Terahertz pulse drives strontium titanate into hidden ferroelectric phase
With an intense pulse of terahertz radiation, researchers from the Massachusetts Institute of Technology (MIT) and the University of Pennsylvania (Penn) have induced an ultrafast phase transition in a metal oxide. As reported in a recent issue of Science, the transition reveals a hidden phase in which the ferroelectric crystal structure displays different properties than in other phases of the material, suggesting a path toward the collective, coherent control of materials structures.
The physical properties of a solid are largely controlled by the collective vibrations (phonons) of its crystal lattice. Ferroelectric structural phase transitions are usually associated with the so-called “soft” vibrational mode, which induces a new lattice structure that has reduced crystal symmetry and leads to electric polarization.
A decade ago, a collaboration led by Keith Nelson at MIT and Andrew Rappe at Penn published a theoretical study suggesting that in some materials, terahertz-frequency (THz) radiation could excite a resonance in the soft mode of the crystal that would move the ions in the lattice from their position in one ferroelectric domain structure to their position in another, changing the direction of the ferroelectric polarization.
In this new research, Nelson, Rappe, and their colleagues studied whether they could directly drive the soft mode in strontium titanate (SrTiO3, STO) to activate a hidden ferroelectric phase. Hidden phases are metastable collective states of matter not usually accessible on a material’s equilibrium phase diagram. They are of special interest because hidden phases in conventional materials sometimes give rise to exotic physical properties.
STO is a dielectric material with a cubic perovskite structure at room temperature. Unlike many perovskites, STO does not transition to a ferroelectric material at any point on its equilibrium phase diagram. Even at its critical temperature of 36 K, the material is paraelectric because quantum fluctuations prevent long-range ordering. As a result, the researchers call STO “a textbook example” of a material in the quantum paraelectric (QPE) phase.
In an experiment at MIT led by then-graduate student Xian Li, the research team sent a single-cycle THz pump pulse through STO, followed by an optical pulse that probed the material’s response. They repeated this process for several different temperatures and THz field strengths. Spectroscopic analyses revealed characteristic signals of lower crystal symmetry, as well as nonlinear increases in dipole ordering and phonon amplitude as a function of field strength. These results demonstrate a QPE-to-ferroelectric phase transition. The new phase was maintained for about 10 ps.
A complementary theoretical investigation by the Penn colleagues explored whether a single pulse could induce ferroelectricity in STO. The researchers ran a molecular dynamics simulation in which a rapid electric field pulse was applied to a supercell consisting of many units of the lattice. After running the simulation over a range of field strengths, they found that a THz pulse on the order of 200 kV/cm or greater can stimulate a soft mode response that drives ions to new positions in a ferroelectric lattice structure. This work also revealed how other vibrational modes adapt to the soft mode change, stabilizing the hidden polar phase.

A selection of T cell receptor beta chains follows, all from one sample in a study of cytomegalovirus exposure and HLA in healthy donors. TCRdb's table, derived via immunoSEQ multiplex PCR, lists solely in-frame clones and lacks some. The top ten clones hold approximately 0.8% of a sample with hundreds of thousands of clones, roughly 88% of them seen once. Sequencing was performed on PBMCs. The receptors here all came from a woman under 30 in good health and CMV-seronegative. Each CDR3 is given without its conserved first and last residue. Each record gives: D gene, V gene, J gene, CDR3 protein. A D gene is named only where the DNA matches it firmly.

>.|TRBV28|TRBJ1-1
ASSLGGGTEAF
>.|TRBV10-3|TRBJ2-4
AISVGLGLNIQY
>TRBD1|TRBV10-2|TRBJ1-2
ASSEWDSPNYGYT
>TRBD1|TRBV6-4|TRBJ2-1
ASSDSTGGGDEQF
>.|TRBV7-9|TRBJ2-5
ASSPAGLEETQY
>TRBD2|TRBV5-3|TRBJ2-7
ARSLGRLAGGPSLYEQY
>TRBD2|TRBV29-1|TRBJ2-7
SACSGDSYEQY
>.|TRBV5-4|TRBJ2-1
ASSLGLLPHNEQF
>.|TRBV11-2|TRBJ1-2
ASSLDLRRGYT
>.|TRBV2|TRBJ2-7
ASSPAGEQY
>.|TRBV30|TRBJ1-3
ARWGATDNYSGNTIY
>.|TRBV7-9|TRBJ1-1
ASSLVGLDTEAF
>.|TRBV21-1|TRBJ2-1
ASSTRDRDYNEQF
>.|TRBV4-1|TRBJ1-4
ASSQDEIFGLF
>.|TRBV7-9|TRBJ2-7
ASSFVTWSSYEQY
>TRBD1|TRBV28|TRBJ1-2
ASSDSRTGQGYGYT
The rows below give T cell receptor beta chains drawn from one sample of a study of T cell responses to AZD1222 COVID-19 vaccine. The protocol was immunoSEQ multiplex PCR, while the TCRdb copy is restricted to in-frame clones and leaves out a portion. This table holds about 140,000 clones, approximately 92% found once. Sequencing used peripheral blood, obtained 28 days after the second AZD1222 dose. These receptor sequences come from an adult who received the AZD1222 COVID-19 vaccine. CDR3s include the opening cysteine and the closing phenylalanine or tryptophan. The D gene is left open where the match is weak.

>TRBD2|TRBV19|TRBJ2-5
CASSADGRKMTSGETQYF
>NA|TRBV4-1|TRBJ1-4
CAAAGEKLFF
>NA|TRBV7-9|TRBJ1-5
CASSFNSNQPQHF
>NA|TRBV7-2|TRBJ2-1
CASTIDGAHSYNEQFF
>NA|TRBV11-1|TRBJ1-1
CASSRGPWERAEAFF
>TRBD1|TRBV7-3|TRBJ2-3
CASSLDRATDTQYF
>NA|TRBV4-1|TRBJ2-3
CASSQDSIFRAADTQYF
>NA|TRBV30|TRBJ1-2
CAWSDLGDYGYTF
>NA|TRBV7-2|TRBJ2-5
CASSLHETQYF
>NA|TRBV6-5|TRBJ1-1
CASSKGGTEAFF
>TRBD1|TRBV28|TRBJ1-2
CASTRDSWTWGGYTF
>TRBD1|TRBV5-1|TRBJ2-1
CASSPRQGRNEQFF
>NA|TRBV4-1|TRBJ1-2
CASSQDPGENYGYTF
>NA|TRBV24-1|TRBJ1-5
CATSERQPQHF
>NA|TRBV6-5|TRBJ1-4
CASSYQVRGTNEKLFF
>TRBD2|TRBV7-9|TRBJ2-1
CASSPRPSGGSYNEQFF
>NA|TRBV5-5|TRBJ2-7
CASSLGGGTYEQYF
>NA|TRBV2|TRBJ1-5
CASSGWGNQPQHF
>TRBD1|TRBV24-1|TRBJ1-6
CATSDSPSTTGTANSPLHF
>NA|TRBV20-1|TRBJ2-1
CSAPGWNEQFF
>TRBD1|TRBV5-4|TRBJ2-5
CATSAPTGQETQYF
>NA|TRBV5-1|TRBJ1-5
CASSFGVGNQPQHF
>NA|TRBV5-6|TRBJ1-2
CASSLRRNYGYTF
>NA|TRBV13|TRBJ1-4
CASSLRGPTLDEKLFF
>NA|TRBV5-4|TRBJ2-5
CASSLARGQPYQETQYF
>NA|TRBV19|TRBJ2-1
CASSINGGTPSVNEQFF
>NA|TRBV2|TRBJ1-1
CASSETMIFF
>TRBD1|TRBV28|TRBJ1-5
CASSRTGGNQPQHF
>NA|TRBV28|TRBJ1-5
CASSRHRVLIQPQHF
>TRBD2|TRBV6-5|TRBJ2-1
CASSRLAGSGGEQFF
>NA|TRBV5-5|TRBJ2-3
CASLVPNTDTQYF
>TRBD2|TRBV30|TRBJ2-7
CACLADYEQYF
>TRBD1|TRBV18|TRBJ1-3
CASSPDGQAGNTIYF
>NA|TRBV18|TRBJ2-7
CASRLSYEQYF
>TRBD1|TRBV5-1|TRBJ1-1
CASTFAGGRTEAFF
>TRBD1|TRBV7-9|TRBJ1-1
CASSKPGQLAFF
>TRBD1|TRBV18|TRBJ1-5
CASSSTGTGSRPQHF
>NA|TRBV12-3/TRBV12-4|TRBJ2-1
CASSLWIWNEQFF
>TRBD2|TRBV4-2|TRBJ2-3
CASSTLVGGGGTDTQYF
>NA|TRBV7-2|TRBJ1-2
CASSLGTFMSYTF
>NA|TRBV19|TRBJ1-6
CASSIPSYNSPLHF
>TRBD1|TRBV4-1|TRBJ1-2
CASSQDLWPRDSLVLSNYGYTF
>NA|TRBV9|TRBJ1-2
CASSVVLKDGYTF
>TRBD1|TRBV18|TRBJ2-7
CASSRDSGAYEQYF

This research “highlights the unique capability of light to selectively deform a material lattice through vibrational resonances,” says Andrea Cavalleri, director of the Max Planck Institute (MPI) for the Structure and Dynamics of Matter and a professor at the University of Oxford. Cavalleri is familiar with this approach, as he recently led a separate research effort at MPI to influence the electric polarization of STO. The MPI team irradiated STO with a mid-infrared pulse over a range of temperatures and frequencies. They also saw signs of lattice deformation, signs that were most pronounced when the pulse was resonant with the highest-frequency vibrational mode of STO. Follow-up experiments suggested that the IR pulse induced a transition to a metastable ferroelectric phase that persisted for several hours. These results were published alongside the MIT-Penn results in Science.
“[B]y driving a specific lattice deformation with a single-cycle terahertz pulse, Li et al. have shown that a ferroelectric order forms on ultrafast timescales. Gaining control of technologically relevant properties such as ferroelectricity on short timescales could open up new strategies for next-generation high-speed devices,” says Cavalleri. Rappe agrees. “These studies launch the age of ultrafast reconfiguration of nonlinear optics, paving the way for rapidly reconfigurable optical devices,” he says.
The MIT-Penn team plans to explore applied facets of this research going forward. “We’ve dreamed for many years about coherent control over collective material structure,” says Nelson. “It is becoming possible to use THz fields to control crystal lattice structure, ferroelectric order, magnetic order, and electronic state (such as insulating or metallic). Next must be control over combinations of these properties in complex materials like high-temperature superconductors, in which changes in the properties are strongly coupled to each other,” he says.
Read the abstract in Science.